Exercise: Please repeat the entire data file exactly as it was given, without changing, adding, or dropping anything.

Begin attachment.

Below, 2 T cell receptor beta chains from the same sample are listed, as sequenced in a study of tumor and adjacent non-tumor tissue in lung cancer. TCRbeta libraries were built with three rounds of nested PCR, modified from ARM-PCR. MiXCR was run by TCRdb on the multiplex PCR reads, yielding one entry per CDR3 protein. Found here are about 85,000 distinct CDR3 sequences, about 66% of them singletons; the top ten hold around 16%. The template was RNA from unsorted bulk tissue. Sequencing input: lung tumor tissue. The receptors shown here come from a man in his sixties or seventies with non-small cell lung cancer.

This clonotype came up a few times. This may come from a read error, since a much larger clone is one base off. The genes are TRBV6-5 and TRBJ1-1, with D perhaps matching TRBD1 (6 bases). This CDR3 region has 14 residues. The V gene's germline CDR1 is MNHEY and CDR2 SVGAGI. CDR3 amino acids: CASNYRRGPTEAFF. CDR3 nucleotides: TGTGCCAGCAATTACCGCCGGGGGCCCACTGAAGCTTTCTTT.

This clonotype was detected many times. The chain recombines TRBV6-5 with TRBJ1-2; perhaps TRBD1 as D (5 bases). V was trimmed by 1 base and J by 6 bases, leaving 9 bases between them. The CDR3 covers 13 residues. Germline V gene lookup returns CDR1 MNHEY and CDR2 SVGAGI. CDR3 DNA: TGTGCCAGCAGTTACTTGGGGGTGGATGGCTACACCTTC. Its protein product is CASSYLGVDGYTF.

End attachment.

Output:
Below, 2 T cell receptor beta chains from the same sample are listed, as sequenced in a study of tumor and adjacent non-tumor tissue in lung cancer. TCRbeta libraries were built with three rounds of nested PCR, modified from ARM-PCR. MiXCR was run by TCRdb on the multiplex PCR reads, yielding one entry per CDR3 protein. Found here are about 85,000 distinct CDR3 sequences, about 66% of them singletons; the top ten hold around 16%. The template was RNA from unsorted bulk tissue. Sequencing input: lung tumor tissue. The receptors shown here come from a man in his sixties or seventies with non-small cell lung cancer.

This clonotype came up a few times. This may come from a read error, since a much larger clone is one base off. The genes are TRBV6-5 and TRBJ1-1, with D perhaps matching TRBD1 (6 bases). This CDR3 region has 14 residues. The V gene's germline CDR1 is MNHEY and CDR2 SVGAGI. CDR3 amino acids: CASNYRRGPTEAFF. CDR3 nucleotides: TGTGCCAGCAATTACCGCCGGGGGCCCACTGAAGCTTTCTTT.

This clonotype was detected many times. The chain recombines TRBV6-5 with TRBJ1-2; perhaps TRBD1 as D (5 bases). V was trimmed by 1 base and J by 6 bases, leaving 9 bases between them. The CDR3 covers 13 residues. Germline V gene lookup returns CDR1 MNHEY and CDR2 SVGAGI. CDR3 DNA: TGTGCCAGCAGTTACTTGGGGGTGGATGGCTACACCTTC. Its protein product is CASSYLGVDGYTF.